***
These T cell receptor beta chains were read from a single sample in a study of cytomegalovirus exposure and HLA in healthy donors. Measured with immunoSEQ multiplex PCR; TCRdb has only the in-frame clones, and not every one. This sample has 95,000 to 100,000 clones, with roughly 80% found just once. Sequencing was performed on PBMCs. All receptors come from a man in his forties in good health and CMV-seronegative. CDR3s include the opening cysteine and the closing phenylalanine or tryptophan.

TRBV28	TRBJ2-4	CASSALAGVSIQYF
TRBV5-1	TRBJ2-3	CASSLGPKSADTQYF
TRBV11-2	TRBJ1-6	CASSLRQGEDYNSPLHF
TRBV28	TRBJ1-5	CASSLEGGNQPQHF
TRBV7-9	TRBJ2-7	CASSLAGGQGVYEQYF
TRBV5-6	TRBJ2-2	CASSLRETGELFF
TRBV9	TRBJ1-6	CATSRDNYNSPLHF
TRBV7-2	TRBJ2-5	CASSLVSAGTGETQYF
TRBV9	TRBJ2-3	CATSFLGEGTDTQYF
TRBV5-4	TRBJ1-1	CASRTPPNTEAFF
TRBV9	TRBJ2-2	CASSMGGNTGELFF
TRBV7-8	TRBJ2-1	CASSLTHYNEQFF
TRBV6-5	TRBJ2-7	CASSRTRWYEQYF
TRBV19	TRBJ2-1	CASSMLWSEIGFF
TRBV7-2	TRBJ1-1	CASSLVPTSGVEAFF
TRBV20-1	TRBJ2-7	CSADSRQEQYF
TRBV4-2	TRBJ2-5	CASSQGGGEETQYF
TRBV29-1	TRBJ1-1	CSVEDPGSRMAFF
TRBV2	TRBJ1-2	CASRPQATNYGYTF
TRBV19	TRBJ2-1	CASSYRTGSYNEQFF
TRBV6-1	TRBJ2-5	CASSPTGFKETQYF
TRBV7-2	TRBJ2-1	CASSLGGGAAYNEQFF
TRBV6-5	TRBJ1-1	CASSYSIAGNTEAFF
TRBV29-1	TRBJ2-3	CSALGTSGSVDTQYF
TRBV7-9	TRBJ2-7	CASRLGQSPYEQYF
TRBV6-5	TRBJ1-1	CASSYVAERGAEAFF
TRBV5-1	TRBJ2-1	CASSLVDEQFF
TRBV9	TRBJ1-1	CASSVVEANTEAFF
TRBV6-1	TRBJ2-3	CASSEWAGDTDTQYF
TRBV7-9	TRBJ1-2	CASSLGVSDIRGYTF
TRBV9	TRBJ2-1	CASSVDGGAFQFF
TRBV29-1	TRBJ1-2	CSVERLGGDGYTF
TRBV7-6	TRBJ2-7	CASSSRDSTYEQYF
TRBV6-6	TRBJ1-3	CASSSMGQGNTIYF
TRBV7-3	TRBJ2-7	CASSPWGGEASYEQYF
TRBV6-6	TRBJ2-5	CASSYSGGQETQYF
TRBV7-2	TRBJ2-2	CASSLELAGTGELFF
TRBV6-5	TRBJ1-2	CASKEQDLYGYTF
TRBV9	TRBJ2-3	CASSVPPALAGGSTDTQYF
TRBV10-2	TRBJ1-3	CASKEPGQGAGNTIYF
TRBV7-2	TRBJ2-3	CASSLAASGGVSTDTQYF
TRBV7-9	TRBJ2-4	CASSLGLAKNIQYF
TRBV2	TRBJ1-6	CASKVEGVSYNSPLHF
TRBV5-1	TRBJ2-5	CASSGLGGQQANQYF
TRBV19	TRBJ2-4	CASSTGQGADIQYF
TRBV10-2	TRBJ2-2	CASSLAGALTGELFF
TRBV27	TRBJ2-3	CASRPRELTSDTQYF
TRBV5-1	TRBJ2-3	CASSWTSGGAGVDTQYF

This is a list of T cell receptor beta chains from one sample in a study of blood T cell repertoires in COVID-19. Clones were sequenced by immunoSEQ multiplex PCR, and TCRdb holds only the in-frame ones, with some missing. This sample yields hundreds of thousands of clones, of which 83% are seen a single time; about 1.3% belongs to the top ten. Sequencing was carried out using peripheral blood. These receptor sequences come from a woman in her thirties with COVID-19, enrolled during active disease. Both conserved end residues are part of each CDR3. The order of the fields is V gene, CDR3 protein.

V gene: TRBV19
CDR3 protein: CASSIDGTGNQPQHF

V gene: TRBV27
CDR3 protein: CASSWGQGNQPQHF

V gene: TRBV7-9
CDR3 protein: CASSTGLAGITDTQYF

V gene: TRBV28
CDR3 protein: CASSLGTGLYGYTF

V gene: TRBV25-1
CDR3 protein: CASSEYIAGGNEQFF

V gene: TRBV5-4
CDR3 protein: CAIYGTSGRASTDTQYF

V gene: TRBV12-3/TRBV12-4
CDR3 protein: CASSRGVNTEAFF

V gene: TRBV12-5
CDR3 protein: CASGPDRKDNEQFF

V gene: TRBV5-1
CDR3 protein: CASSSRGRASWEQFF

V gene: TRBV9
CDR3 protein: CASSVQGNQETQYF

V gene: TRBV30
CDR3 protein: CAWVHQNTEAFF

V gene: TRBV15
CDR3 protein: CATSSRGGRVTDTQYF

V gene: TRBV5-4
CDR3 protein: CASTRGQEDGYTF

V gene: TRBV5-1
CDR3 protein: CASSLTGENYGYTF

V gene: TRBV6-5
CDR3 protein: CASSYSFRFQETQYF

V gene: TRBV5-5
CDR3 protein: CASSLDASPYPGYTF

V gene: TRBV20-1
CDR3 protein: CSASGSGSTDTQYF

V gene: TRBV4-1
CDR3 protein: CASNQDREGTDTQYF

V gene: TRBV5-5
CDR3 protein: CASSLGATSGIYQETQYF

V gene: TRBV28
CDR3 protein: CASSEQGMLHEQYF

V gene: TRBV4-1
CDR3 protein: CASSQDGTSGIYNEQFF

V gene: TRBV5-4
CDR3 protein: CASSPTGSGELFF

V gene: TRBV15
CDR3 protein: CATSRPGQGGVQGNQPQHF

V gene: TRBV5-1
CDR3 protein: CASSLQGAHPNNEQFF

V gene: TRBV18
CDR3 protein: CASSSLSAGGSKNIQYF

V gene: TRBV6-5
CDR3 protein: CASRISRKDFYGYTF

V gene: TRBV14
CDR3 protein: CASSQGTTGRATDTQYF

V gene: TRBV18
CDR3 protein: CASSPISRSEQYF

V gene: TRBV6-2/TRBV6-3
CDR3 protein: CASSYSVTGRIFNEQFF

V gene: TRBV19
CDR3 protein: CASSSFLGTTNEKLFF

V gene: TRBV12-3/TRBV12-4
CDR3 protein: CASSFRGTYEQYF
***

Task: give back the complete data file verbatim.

These T cell receptor beta chains were read from a single sample in a study of cytomegalovirus exposure and HLA in healthy donors. Measured with immunoSEQ multiplex PCR; TCRdb has only the in-frame clones, and not every one. This sample has 95,000 to 100,000 clones, with roughly 80% found just once. Sequencing was performed on PBMCs. All receptors come from a man in his forties in good health and CMV-seronegative. CDR3s include the opening cysteine and the closing phenylalanine or tryptophan.

TRBV28	TRBJ2-4	CASSALAGVSIQYF
TRBV5-1	TRBJ2-3	CASSLGPKSADTQYF
TRBV11-2	TRBJ1-6	CASSLRQGEDYNSPLHF
TRBV28	TRBJ1-5	CASSLEGGNQPQHF
TRBV7-9	TRBJ2-7	CASSLAGGQGVYEQYF
TRBV5-6	TRBJ2-2	CASSLRETGELFF
TRBV9	TRBJ1-6	CATSRDNYNSPLHF
TRBV7-2	TRBJ2-5	CASSLVSAGTGETQYF
TRBV9	TRBJ2-3	CATSFLGEGTDTQYF
TRBV5-4	TRBJ1-1	CASRTPPNTEAFF
TRBV9	TRBJ2-2	CASSMGGNTGELFF
TRBV7-8	TRBJ2-1	CASSLTHYNEQFF
TRBV6-5	TRBJ2-7	CASSRTRWYEQYF
TRBV19	TRBJ2-1	CASSMLWSEIGFF
TRBV7-2	TRBJ1-1	CASSLVPTSGVEAFF
TRBV20-1	TRBJ2-7	CSADSRQEQYF
TRBV4-2	TRBJ2-5	CASSQGGGEETQYF
TRBV29-1	TRBJ1-1	CSVEDPGSRMAFF
TRBV2	TRBJ1-2	CASRPQATNYGYTF
TRBV19	TRBJ2-1	CASSYRTGSYNEQFF
TRBV6-1	TRBJ2-5	CASSPTGFKETQYF
TRBV7-2	TRBJ2-1	CASSLGGGAAYNEQFF
TRBV6-5	TRBJ1-1	CASSYSIAGNTEAFF
TRBV29-1	TRBJ2-3	CSALGTSGSVDTQYF
TRBV7-9	TRBJ2-7	CASRLGQSPYEQYF
TRBV6-5	TRBJ1-1	CASSYVAERGAEAFF
TRBV5-1	TRBJ2-1	CASSLVDEQFF
TRBV9	TRBJ1-1	CASSVVEANTEAFF
TRBV6-1	TRBJ2-3	CASSEWAGDTDTQYF
TRBV7-9	TRBJ1-2	CASSLGVSDIRGYTF
TRBV9	TRBJ2-1	CASSVDGGAFQFF
TRBV29-1	TRBJ1-2	CSVERLGGDGYTF
TRBV7-6	TRBJ2-7	CASSSRDSTYEQYF
TRBV6-6	TRBJ1-3	CASSSMGQGNTIYF
TRBV7-3	TRBJ2-7	CASSPWGGEASYEQYF
TRBV6-6	TRBJ2-5	CASSYSGGQETQYF
TRBV7-2	TRBJ2-2	CASSLELAGTGELFF
TRBV6-5	TRBJ1-2	CASKEQDLYGYTF
TRBV9	TRBJ2-3	CASSVPPALAGGSTDTQYF
TRBV10-2	TRBJ1-3	CASKEPGQGAGNTIYF
TRBV7-2	TRBJ2-3	CASSLAASGGVSTDTQYF
TRBV7-9	TRBJ2-4	CASSLGLAKNIQYF
TRBV2	TRBJ1-6	CASKVEGVSYNSPLHF
TRBV5-1	TRBJ2-5	CASSGLGGQQANQYF
TRBV19	TRBJ2-4	CASSTGQGADIQYF
TRBV10-2	TRBJ2-2	CASSLAGALTGELFF
TRBV27	TRBJ2-3	CASRPRELTSDTQYF
TRBV5-1	TRBJ2-3	CASSWTSGGAGVDTQYF

This is a list of T cell receptor beta chains from one sample in a study of blood T cell repertoires in COVID-19. Clones were sequenced by immunoSEQ multiplex PCR, and TCRdb holds only the in-frame ones, with some missing. This sample yields hundreds of thousands of clones, of which 83% are seen a single time; about 1.3% belongs to the top ten. Sequencing was carried out using peripheral blood. These receptor sequences come from a woman in her thirties with COVID-19, enrolled during active disease. Both conserved end residues are part of each CDR3. The order of the fields is V gene, CDR3 protein.

V gene: TRBV19
CDR3 protein: CASSIDGTGNQPQHF

V gene: TRBV27
CDR3 protein: CASSWGQGNQPQHF

V gene: TRBV7-9
CDR3 protein: CASSTGLAGITDTQYF

V gene: TRBV28
CDR3 protein: CASSLGTGLYGYTF

V gene: TRBV25-1
CDR3 protein: CASSEYIAGGNEQFF

V gene: TRBV5-4
CDR3 protein: CAIYGTSGRASTDTQYF

V gene: TRBV12-3/TRBV12-4
CDR3 protein: CASSRGVNTEAFF

V gene: TRBV12-5
CDR3 protein: CASGPDRKDNEQFF

V gene: TRBV5-1
CDR3 protein: CASSSRGRASWEQFF

V gene: TRBV9
CDR3 protein: CASSVQGNQETQYF

V gene: TRBV30
CDR3 protein: CAWVHQNTEAFF

V gene: TRBV15
CDR3 protein: CATSSRGGRVTDTQYF

V gene: TRBV5-4
CDR3 protein: CASTRGQEDGYTF

V gene: TRBV5-1
CDR3 protein: CASSLTGENYGYTF

V gene: TRBV6-5
CDR3 protein: CASSYSFRFQETQYF

V gene: TRBV5-5
CDR3 protein: CASSLDASPYPGYTF

V gene: TRBV20-1
CDR3 protein: CSASGSGSTDTQYF

V gene: TRBV4-1
CDR3 protein: CASNQDREGTDTQYF

V gene: TRBV5-5
CDR3 protein: CASSLGATSGIYQETQYF

V gene: TRBV28
CDR3 protein: CASSEQGMLHEQYF

V gene: TRBV4-1
CDR3 protein: CASSQDGTSGIYNEQFF

V gene: TRBV5-4
CDR3 protein: CASSPTGSGELFF

V gene: TRBV15
CDR3 protein: CATSRPGQGGVQGNQPQHF

V gene: TRBV5-1
CDR3 protein: CASSLQGAHPNNEQFF

V gene: TRBV18
CDR3 protein: CASSSLSAGGSKNIQYF

V gene: TRBV6-5
CDR3 protein: CASRISRKDFYGYTF

V gene: TRBV14
CDR3 protein: CASSQGTTGRATDTQYF

V gene: TRBV18
CDR3 protein: CASSPISRSEQYF

V gene: TRBV6-2/TRBV6-3
CDR3 protein: CASSYSVTGRIFNEQFF

V gene: TRBV19
CDR3 protein: CASSSFLGTTNEKLFF

V gene: TRBV12-3/TRBV12-4
CDR3 protein: CASSFRGTYEQYF